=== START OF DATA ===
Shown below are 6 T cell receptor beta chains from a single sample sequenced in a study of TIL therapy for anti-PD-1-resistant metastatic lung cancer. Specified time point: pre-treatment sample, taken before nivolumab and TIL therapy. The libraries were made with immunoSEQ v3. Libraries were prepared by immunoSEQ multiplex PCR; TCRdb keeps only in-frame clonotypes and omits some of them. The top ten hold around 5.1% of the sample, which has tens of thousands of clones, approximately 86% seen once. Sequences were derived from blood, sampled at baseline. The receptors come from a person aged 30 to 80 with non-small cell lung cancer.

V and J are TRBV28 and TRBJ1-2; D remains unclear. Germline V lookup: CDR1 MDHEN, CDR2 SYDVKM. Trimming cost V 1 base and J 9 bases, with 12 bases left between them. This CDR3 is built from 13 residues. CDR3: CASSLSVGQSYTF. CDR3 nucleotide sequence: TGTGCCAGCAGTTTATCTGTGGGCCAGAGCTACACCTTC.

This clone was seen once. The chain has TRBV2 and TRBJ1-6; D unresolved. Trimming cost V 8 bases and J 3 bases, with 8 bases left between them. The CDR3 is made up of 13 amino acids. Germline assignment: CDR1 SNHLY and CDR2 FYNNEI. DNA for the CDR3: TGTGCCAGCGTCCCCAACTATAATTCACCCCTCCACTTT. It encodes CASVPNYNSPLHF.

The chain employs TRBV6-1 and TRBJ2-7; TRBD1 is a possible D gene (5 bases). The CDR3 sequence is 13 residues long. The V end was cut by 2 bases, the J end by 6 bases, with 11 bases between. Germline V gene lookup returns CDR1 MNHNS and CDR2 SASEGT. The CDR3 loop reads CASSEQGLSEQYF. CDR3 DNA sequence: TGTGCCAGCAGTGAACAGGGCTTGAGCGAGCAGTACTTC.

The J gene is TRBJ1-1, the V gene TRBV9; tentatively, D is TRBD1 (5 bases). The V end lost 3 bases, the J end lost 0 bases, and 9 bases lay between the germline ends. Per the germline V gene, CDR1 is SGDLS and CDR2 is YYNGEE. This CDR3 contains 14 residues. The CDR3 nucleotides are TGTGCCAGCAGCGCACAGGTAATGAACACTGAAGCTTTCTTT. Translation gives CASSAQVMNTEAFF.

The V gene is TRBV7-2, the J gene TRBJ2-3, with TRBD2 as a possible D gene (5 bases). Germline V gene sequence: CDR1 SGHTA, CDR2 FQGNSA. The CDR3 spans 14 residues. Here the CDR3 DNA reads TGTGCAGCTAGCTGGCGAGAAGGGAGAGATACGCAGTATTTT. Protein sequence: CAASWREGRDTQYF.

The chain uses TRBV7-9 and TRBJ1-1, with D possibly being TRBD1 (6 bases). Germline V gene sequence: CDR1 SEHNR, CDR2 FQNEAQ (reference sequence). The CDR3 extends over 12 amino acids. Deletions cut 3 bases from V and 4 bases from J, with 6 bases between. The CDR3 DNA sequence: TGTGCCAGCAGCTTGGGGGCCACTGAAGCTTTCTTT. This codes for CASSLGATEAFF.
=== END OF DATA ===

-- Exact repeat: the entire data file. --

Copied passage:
Shown below are 6 T cell receptor beta chains from a single sample sequenced in a study of TIL therapy for anti-PD-1-resistant metastatic lung cancer. Specified time point: pre-treatment sample, taken before nivolumab and TIL therapy. The libraries were made with immunoSEQ v3. Libraries were prepared by immunoSEQ multiplex PCR; TCRdb keeps only in-frame clonotypes and omits some of them. The top ten hold around 5.1% of the sample, which has tens of thousands of clones, approximately 86% seen once. Sequences were derived from blood, sampled at baseline. The receptors come from a person aged 30 to 80 with non-small cell lung cancer.

V and J are TRBV28 and TRBJ1-2; D remains unclear. Germline V lookup: CDR1 MDHEN, CDR2 SYDVKM. Trimming cost V 1 base and J 9 bases, with 12 bases left between them. This CDR3 is built from 13 residues. CDR3: CASSLSVGQSYTF. CDR3 nucleotide sequence: TGTGCCAGCAGTTTATCTGTGGGCCAGAGCTACACCTTC.

This clone was seen once. The chain has TRBV2 and TRBJ1-6; D unresolved. Trimming cost V 8 bases and J 3 bases, with 8 bases left between them. The CDR3 is made up of 13 amino acids. Germline assignment: CDR1 SNHLY and CDR2 FYNNEI. DNA for the CDR3: TGTGCCAGCGTCCCCAACTATAATTCACCCCTCCACTTT. It encodes CASVPNYNSPLHF.

The chain employs TRBV6-1 and TRBJ2-7; TRBD1 is a possible D gene (5 bases). The CDR3 sequence is 13 residues long. The V end was cut by 2 bases, the J end by 6 bases, with 11 bases between. Germline V gene lookup returns CDR1 MNHNS and CDR2 SASEGT. The CDR3 loop reads CASSEQGLSEQYF. CDR3 DNA sequence: TGTGCCAGCAGTGAACAGGGCTTGAGCGAGCAGTACTTC.

The J gene is TRBJ1-1, the V gene TRBV9; tentatively, D is TRBD1 (5 bases). The V end lost 3 bases, the J end lost 0 bases, and 9 bases lay between the germline ends. Per the germline V gene, CDR1 is SGDLS and CDR2 is YYNGEE. This CDR3 contains 14 residues. The CDR3 nucleotides are TGTGCCAGCAGCGCACAGGTAATGAACACTGAAGCTTTCTTT. Translation gives CASSAQVMNTEAFF.

The V gene is TRBV7-2, the J gene TRBJ2-3, with TRBD2 as a possible D gene (5 bases). Germline V gene sequence: CDR1 SGHTA, CDR2 FQGNSA. The CDR3 spans 14 residues. Here the CDR3 DNA reads TGTGCAGCTAGCTGGCGAGAAGGGAGAGATACGCAGTATTTT. Protein sequence: CAASWREGRDTQYF.

The chain uses TRBV7-9 and TRBJ1-1, with D possibly being TRBD1 (6 bases). Germline V gene sequence: CDR1 SEHNR, CDR2 FQNEAQ (reference sequence). The CDR3 extends over 12 amino acids. Deletions cut 3 bases from V and 4 bases from J, with 6 bases between. The CDR3 DNA sequence: TGTGCCAGCAGCTTGGGGGCCACTGAAGCTTTCTTT. This codes for CASSLGATEAFF.